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Monitor with potential loose connections

MugenmidgetMugenmidget Registered User regular
edited March 2007 in Help / Advice Forum
One of my monitors from 1995 randomly seems like it's losing colors, and the screen will tint purple (most common), bleed/flash red, or go blue. This can actually be fixed to some extent (and sometimes the full extent) with a light tap, making me think there is some kind of loose connection internally.

My question is whether or not this is actually worth repairing, or if there's a nice compact monitor that I could replace it with for cheaper? Here's an example of what the monitor I have now is like, although this one has quite a few differences:

But the one I have is similar in that it's a Compaq monitor of 15 inches with speakers on the side, which means I would also have to buy a speaker set to go with a new monitor if I indulged in one. Is there a good alternative monitor solution available, or should I look into having those internal connections fixed?

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    JHunzJHunz Registered User regular
    edited March 2007
    The first thing you should do is try switching out your monitor cable, because that is a hell of a lot cheaper than a new monitor, and can be the cause of that sort of problem.

    That said, if the problem is the monitor itself, getting it repaired is probably going to cost you as much as or more than a new similar monitor. On Newegg, there are 15 inch LCDs with speakers going from $155+.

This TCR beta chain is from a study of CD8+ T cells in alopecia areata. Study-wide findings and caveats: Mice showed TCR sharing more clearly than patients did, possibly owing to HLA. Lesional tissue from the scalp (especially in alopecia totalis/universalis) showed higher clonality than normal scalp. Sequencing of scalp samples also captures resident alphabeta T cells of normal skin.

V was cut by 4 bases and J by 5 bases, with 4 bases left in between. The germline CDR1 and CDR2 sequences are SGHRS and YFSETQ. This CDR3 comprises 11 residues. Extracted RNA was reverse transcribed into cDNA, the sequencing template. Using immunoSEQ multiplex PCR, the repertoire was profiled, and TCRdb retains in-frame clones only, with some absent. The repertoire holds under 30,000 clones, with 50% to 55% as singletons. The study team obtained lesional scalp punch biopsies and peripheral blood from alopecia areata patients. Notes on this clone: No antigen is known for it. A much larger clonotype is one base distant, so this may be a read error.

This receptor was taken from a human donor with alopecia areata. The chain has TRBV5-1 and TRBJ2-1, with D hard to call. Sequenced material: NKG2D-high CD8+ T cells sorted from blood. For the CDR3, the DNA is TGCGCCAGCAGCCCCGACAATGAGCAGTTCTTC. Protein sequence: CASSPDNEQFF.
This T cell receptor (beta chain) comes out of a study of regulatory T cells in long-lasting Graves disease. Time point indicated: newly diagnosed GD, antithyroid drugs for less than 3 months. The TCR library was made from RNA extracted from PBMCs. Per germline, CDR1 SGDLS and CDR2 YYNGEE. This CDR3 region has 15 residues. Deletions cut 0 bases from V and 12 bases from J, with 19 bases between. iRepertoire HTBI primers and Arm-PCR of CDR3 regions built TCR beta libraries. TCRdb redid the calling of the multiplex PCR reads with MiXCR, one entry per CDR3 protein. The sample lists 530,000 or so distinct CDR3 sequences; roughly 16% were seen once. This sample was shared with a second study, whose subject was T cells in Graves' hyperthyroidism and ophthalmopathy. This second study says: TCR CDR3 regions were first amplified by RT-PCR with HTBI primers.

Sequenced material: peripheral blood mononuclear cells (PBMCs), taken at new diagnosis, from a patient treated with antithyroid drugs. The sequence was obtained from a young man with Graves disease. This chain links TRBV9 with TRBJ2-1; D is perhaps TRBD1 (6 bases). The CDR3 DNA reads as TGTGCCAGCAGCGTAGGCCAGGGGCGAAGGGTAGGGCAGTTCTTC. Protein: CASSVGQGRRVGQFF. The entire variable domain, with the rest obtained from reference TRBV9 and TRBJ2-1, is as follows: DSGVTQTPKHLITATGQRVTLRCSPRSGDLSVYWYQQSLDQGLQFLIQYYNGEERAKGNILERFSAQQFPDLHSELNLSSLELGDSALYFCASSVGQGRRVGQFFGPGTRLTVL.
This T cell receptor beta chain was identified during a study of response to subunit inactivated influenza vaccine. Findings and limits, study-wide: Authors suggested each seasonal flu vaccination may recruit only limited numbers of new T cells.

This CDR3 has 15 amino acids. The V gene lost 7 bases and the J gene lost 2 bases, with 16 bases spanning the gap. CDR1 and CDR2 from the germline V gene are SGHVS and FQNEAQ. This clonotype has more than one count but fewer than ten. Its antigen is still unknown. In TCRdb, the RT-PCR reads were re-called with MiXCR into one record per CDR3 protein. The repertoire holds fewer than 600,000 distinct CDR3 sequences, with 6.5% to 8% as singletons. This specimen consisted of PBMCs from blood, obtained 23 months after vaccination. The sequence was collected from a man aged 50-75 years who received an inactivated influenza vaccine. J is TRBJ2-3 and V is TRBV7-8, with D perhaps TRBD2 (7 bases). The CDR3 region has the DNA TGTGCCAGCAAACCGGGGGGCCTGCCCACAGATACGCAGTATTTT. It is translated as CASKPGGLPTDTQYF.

JHunz on
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    EggyToastEggyToast Jersey CityRegistered User regular
    edited March 2007
    having the internal connections fixed would probably cost you more than buying an equivalently-sized modern LCD along with newer, higher quality computer speakers.

    Old CRTs wear out, and those cheaper computer monitors are generally worked harder than TV monitors. It could be a loose connection, or it could be a part that's about to go that, when tapped or jostled, completes a connection enough to come back from the dead for a bit longer. It sounds like your monitor is in its last throes, and dropping a few hundred to get it fixed would, IMO, be a waste of money. Especially as fixing the faulty part(s) wouldn't address any other faulty parts that simply havent' broken yet on a 10+ yr old monitor.

    7 years ago, you could buy a 17" CRT monitor w/ speakers on eBay for like $20, plus a buttload of shipping due to the weight. There's a reason that LCDs have replaced them in pretty much every way.

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